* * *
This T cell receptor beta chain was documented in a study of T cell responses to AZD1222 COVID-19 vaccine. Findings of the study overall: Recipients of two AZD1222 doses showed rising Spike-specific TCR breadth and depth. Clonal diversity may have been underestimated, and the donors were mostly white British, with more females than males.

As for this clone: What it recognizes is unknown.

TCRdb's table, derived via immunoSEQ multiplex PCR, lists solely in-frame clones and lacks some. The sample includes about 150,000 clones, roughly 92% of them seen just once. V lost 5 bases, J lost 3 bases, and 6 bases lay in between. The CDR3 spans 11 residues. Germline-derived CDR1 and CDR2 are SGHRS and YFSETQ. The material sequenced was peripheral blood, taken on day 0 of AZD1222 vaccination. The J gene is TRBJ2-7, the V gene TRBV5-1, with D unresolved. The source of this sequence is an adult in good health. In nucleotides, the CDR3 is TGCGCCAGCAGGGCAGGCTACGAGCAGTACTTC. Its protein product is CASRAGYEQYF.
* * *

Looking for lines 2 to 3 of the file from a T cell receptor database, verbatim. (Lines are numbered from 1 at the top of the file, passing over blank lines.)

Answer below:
As for this clone: What it recognizes is unknown.

TCRdb's table, derived via immunoSEQ multiplex PCR, lists solely in-frame clones and lacks some. The sample includes about 150,000 clones, roughly 92% of them seen just once. V lost 5 bases, J lost 3 bases, and 6 bases lay in between. The CDR3 spans 11 residues. Germline-derived CDR1 and CDR2 are SGHRS and YFSETQ. The material sequenced was peripheral blood, taken on day 0 of AZD1222 vaccination. The J gene is TRBJ2-7, the V gene TRBV5-1, with D unresolved. The source of this sequence is an adult in good health. In nucleotides, the CDR3 is TGCGCCAGCAGGGCAGGCTACGAGCAGTACTTC. Its protein product is CASRAGYEQYF.